Thursday, October 7, 2010

Music in Maine

This past weekend we finally made it to Maine. The original plan, two years ago, was for three of us (the three women who are in our neighborhood folk-ish band) to travel there to play with an accordion player the recorder player has known for 30+ years. He used to live in this area and retired about five years ago to Maine. But then the violinist had a family emergency and couldn't go, and we canceled it.

In the middle of last week, the violinist came down with something, and she still didn't feel good by Friday, so she again ended up not going. But because our spouses were coming along and we were all looking at it as more of a general vacation than an all-music kind of thing, we forged ahead this time.

Part of the deal was that I had to pick up a rental cello on the way from the airport, so each couple rented a car and drove separately. One of my imaginary friends from the Internet lives sort of on the way, so we decided to stop in and see her and her husband. I was totally zonked from getting up at 5:00 that morning, but we had a nice visit, and I played a little on her Seiler grand.

(That's my husband sitting on the couch in the background.)

She also has a fractional-sized cello (maybe a three-quarter-sized one?) that she wanted me to check out -- her husband picked it up for her on a whim from a pawn shop years ago. It is not bad sounding but needs new strings and some tweaking. (It was tuned a half step flat, and I was afraid to tune it up because the strings looked like they were about to pop.)

Back on the road, we headed for Glen Cove and Woodsound Studio, a nice little shop that services and sells mostly stringed instruments, with a few folk-oriented ones as well. They gave me a very good-sounding Romanian-made student cello, and judging from the way the cello was set up, they know what they're doing.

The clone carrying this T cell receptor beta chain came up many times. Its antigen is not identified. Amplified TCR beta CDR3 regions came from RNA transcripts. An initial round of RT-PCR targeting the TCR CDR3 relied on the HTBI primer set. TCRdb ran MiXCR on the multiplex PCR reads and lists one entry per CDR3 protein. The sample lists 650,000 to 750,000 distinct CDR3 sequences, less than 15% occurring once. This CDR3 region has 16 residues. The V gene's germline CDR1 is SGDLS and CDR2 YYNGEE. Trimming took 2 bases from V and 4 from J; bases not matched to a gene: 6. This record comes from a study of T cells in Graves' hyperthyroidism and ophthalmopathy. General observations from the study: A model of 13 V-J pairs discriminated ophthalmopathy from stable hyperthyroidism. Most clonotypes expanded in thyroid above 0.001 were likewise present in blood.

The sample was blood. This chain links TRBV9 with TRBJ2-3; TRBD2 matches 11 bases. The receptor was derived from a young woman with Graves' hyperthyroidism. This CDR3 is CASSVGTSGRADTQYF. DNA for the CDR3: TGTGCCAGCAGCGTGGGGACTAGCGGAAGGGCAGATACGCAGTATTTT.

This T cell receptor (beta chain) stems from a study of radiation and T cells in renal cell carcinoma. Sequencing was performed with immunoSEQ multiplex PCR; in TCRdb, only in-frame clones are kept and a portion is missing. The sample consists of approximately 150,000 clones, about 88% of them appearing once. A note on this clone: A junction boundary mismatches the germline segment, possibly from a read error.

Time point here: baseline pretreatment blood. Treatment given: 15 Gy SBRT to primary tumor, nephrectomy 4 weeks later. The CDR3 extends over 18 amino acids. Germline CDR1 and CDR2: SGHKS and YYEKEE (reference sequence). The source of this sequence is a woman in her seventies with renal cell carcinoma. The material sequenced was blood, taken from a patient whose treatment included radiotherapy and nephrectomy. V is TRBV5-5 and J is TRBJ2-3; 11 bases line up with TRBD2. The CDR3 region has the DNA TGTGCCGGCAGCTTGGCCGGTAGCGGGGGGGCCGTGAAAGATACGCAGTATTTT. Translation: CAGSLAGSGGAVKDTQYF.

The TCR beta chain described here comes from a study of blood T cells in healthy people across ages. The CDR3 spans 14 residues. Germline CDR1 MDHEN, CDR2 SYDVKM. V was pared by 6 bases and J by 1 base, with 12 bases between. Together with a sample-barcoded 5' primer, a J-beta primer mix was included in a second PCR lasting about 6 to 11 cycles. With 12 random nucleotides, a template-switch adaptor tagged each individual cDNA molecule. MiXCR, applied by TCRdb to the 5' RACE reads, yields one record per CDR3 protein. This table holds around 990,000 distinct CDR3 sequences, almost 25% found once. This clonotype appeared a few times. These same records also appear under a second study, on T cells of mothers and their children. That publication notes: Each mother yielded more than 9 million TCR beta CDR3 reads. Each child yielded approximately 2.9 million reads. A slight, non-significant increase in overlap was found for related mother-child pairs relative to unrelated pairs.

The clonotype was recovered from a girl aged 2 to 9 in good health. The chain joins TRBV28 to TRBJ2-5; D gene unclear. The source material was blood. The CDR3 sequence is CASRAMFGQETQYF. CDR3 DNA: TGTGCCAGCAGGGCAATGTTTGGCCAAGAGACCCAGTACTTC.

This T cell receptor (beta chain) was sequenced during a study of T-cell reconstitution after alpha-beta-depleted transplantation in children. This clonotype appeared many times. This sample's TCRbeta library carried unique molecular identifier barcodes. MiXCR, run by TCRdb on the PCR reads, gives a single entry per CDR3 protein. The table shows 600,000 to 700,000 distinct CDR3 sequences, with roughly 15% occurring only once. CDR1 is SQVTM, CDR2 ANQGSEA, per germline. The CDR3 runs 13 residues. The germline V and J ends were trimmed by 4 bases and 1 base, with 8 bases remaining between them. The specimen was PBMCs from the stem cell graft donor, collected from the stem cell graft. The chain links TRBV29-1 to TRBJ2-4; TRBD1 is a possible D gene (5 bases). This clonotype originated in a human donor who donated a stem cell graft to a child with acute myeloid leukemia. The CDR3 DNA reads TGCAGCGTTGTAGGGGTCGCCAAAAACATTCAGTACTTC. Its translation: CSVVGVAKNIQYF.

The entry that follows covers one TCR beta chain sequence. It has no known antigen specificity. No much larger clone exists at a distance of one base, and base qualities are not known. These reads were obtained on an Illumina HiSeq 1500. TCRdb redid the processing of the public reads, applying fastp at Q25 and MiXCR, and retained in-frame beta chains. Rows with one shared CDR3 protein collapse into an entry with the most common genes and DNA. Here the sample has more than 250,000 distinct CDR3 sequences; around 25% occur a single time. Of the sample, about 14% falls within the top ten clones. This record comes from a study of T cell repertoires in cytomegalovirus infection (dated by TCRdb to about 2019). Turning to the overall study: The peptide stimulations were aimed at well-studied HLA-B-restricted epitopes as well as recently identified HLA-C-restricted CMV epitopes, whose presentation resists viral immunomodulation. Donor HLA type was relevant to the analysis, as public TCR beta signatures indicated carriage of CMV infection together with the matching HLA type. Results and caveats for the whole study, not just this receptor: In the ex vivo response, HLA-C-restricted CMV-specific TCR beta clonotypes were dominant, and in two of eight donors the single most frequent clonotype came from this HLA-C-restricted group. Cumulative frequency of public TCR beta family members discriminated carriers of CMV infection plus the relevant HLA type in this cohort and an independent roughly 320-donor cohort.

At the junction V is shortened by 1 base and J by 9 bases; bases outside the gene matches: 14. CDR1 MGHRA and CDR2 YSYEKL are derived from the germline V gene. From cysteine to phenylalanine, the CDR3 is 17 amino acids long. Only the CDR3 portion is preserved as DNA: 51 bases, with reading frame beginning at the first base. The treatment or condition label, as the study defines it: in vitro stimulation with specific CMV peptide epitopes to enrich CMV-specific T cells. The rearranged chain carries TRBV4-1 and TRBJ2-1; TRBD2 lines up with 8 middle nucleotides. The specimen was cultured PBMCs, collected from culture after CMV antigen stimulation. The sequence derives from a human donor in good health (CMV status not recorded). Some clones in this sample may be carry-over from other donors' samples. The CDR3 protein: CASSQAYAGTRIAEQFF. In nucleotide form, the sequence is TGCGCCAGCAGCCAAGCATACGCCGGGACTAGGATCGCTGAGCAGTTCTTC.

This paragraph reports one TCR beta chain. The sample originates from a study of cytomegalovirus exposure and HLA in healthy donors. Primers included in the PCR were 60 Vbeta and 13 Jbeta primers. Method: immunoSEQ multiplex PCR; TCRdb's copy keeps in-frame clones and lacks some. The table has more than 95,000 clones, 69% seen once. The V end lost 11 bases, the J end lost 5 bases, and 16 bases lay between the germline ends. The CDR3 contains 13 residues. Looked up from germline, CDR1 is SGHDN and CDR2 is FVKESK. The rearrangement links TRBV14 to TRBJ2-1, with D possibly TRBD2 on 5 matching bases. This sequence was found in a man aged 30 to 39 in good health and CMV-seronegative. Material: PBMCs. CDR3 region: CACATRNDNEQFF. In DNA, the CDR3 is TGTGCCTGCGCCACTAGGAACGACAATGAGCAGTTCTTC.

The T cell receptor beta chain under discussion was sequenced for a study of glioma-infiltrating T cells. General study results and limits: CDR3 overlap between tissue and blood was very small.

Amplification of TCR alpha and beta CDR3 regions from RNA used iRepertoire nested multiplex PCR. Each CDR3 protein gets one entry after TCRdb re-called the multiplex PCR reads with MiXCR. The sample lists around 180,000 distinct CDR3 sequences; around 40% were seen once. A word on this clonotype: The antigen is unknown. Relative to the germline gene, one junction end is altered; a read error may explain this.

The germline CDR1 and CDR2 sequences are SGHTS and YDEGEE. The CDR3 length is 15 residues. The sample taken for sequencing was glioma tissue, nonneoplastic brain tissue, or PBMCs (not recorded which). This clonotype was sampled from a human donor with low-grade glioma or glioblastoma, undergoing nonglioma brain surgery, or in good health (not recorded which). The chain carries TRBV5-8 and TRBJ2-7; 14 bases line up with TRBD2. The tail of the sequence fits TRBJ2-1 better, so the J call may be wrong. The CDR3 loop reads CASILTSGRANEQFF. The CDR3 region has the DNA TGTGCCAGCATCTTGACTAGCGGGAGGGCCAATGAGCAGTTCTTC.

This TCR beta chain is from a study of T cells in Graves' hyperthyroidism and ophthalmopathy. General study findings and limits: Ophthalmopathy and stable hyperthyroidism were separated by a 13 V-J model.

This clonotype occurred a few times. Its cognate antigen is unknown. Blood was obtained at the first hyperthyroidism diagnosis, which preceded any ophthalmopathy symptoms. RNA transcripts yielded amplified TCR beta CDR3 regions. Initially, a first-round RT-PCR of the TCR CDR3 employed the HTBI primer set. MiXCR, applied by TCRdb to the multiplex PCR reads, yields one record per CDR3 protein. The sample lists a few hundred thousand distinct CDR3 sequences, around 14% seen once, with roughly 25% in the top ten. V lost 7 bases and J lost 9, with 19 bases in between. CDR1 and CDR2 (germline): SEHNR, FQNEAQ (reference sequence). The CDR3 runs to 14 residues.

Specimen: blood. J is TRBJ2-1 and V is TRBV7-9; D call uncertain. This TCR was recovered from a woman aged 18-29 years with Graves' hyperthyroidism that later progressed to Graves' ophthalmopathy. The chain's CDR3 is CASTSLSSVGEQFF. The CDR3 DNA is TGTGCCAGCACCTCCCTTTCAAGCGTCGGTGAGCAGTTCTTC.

We then continued on to Southwest Harbor. Our B&B faced a picturesque tree-lined street, and from the back of the house, you can see the water. After a quick dinner at one of the restaurants up the street, we went down to the basement of the B&B for the first of what turned out to be only two sessions with the accordion player. He was really busy and couldn't give us much time. We played through some of our repertoire for about an hour, and then he had to leave. So that was Saturday.

We met again on Sunday morning for about two hours. We decided to liberate ourselves from the dark basement room and started out playing outside on one of the porches:

However, it was really too cold to play outside, so we moved indoors and played while the cleaning person and other guests picked their way around us.

It was bothering me that I'd rented this cello to play it for only three hours, so on Monday evening, I suggested to the recorder player that we play as a duo. She asked our hosts at the B&B if it would be okay, and they got excited and asked if we'd like to entertain the other guests at an impromptu cocktail party. So while they shook up some Cosmopolitans and set out dishes of tapenade, we set up in the dining room and played for a while -- quite a bit different without a rhythm instrument, but it wasn't too bad. We wound up our session and then drove down the road to visit the accordionist's wife (he had had to go out of town that morning, but she invited us over for a short visit). It turns out that she was a music major at Wellesley back in the day, though she doesn't play much now. She has a baby grand piano -- a Hardman -- and she asked me to play a bit. So I played my Bach prelude and Brahms Op. 118 No. 2 (the latter with a big brainfart hole at the end, unfortunately; I wonder why that happens?).

The rest of the time, we did vacationer-type things like going on hikes and eating seafood. The weather was beautiful, aside from a little rain on Monday morning.

It was a pleasant trip, and I liked getting in some playing (I always feel better when I can play music), though renting the cello was a bit of a pain. I suppose I could have bought a seat for my own cello on the plane, but that is always an iffy proposition (sometimes the airport people won't let you bring it on board if the flight is crowded), and then I'd have had to worry about it the entire time. I've done my share of traveling with a cello, and it's a hassle however you arrange it.

If money were no object, I'd get one of these: That Carbon Fiber Cello

But with my traveling-with-cello career as limited as it is at the moment, I can't justify it.

1 comment:

pdxknitterati/MicheleLB said...

So nice to meet music friends in real life! Glad you had the chance to do so.

At least you can think about traveling with a cello. Not possible with a piano!